Aside from assisting with crime work, Officer Simpson and K9 Jimy have been providing demonstrations to the community.

They were present at the North Judson-San Pierre Elementary School fun fair and did a demonstration for the 4H Club at the NJSP High School. Marshal Fisher shared that she is very happy with Jimy’s temperament in social situations.

She shared, “Rico had Jimy and the kids were able to come up and pet him and he was real calm and I feel real comfortable with him being around the kids.”

During the recent demonstrations, the North Judson Police Department had to borrow a bite suit from the Starke County Sheriff’s Department. Since there will be more public presentations in the future, Marshal Fisher requested permission from the council to purchase a bite suit and helmet for about $1,200. She said the money is available in the K9 fund. Members unanimously approved the purchase.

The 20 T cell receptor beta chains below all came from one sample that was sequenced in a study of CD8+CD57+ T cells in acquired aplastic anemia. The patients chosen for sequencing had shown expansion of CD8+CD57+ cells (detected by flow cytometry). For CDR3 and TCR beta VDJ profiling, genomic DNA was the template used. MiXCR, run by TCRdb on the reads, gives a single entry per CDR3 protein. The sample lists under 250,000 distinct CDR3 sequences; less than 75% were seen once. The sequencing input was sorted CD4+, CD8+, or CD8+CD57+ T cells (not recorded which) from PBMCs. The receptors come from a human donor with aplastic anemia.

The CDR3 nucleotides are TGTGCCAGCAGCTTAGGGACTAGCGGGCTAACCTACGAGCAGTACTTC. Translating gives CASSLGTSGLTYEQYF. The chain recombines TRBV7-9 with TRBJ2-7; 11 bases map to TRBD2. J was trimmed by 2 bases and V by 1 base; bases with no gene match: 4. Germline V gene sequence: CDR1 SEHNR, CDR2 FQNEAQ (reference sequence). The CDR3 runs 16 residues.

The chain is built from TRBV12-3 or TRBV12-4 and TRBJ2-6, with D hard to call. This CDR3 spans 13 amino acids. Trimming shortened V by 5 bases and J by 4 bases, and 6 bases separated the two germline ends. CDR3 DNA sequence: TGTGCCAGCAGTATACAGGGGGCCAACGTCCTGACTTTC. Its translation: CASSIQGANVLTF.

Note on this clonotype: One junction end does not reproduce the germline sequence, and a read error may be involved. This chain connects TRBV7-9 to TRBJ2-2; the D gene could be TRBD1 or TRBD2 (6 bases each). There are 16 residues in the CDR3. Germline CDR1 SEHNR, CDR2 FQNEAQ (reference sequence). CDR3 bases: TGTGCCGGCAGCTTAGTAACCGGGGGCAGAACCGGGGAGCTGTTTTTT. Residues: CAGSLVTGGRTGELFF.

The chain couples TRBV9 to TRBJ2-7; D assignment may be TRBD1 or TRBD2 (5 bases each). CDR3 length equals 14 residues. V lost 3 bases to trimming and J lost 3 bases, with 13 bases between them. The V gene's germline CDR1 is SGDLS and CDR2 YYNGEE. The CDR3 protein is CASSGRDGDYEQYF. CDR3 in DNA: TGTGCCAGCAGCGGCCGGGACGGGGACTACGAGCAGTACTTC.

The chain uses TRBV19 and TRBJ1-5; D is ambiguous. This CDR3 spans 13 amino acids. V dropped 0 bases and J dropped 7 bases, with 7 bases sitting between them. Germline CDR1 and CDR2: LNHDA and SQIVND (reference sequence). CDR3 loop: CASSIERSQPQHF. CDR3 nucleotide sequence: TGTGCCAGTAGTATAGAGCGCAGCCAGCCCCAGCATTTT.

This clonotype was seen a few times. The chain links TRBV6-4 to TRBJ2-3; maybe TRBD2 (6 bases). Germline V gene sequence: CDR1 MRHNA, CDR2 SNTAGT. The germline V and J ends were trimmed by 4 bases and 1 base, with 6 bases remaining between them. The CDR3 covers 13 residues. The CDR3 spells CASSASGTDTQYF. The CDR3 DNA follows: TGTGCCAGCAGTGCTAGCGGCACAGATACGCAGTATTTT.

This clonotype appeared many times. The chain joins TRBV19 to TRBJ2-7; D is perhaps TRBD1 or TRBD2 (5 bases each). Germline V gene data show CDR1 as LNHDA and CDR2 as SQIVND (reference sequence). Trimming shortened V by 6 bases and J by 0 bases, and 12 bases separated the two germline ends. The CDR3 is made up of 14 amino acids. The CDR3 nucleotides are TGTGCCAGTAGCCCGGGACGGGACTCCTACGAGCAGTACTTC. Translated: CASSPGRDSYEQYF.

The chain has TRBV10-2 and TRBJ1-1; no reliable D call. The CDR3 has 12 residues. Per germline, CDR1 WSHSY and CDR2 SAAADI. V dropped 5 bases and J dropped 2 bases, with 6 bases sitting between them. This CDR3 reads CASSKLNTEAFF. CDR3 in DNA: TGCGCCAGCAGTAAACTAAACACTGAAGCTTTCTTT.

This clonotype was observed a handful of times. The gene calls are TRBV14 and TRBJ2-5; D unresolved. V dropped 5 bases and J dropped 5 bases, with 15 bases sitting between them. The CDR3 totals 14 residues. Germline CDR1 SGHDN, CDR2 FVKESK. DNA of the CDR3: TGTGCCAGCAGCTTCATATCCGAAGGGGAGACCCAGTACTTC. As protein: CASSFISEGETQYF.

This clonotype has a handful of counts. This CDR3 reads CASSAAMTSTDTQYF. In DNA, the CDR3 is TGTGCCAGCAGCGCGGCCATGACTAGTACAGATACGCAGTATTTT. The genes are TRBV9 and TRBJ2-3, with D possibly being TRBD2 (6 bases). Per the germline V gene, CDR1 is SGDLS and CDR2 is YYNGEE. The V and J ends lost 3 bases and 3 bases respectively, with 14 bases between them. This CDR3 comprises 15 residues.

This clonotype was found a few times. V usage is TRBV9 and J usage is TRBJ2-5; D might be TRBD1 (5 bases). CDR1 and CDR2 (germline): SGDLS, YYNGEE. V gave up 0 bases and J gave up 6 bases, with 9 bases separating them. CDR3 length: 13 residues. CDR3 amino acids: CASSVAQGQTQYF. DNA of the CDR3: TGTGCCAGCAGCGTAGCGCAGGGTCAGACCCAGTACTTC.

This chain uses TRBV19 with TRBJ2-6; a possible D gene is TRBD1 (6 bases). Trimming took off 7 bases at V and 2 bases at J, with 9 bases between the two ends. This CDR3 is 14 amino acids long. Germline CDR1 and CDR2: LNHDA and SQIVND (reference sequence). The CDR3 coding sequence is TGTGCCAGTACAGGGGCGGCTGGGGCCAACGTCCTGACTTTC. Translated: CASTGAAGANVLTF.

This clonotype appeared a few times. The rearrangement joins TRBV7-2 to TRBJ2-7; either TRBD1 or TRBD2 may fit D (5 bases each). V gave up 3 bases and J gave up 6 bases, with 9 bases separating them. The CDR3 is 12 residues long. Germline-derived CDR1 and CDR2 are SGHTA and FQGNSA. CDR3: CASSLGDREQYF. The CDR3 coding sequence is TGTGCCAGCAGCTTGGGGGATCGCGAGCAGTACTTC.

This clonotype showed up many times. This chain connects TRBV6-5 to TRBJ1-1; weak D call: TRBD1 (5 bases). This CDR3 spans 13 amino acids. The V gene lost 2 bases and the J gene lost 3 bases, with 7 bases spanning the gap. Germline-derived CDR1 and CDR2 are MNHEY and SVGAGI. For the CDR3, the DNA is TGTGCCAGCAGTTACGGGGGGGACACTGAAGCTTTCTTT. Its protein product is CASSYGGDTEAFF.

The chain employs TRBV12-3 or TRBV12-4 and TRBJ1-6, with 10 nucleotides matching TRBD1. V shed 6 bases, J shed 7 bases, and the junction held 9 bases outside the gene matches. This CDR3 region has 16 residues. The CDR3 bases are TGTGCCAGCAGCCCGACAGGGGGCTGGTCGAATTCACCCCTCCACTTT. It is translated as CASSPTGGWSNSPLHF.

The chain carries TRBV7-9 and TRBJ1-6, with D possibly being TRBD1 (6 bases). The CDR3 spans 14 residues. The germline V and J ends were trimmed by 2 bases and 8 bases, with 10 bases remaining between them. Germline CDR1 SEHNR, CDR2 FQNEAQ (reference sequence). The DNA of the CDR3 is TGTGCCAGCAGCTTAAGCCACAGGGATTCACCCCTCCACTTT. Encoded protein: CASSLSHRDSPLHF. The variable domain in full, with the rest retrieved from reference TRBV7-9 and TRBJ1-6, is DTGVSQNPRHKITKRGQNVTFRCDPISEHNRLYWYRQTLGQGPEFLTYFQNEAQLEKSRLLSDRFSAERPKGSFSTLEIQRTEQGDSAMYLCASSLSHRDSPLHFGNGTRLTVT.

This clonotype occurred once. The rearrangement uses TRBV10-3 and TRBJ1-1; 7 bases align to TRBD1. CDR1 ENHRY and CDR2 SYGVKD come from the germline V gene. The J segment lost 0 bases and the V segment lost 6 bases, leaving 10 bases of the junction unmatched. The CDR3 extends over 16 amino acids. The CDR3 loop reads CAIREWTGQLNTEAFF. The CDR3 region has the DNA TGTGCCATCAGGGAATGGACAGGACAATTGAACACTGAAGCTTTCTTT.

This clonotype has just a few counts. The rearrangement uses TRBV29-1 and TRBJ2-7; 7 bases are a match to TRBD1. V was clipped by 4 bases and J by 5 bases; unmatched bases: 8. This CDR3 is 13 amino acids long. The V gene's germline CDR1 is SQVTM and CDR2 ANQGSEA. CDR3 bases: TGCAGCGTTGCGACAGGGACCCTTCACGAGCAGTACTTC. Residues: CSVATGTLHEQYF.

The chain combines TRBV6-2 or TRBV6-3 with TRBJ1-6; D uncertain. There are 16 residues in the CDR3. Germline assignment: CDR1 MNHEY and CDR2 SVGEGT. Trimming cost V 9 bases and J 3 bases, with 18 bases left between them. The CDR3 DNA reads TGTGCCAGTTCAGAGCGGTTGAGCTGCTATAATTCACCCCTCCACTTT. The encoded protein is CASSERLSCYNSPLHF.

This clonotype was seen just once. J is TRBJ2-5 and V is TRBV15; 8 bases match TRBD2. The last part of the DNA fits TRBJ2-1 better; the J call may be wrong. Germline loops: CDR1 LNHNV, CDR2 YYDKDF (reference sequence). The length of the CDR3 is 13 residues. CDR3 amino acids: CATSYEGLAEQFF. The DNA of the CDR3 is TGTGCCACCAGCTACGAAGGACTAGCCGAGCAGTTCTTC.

Additionally, Marshal Fisher expressed her gratitude to everyone who made the NJPD K9 program possible with their generous donations.

Officer Rico Simpson, K9 Jimy & Town Marshal Kelly Fisher
Photo Source: NJ Town Photographer Peggy Bohack

Starke County Commissioners, Council Discuss Jail CAD System

Posted on April 17, 2018
Author Anita Goodan, WKVI

Starke County Sheriff Bill Dulin shared information with the Starke County Council and Starke County Commissioners Monday night about the need for a new Computer Aided Dispatch (CAD) system for emergency services.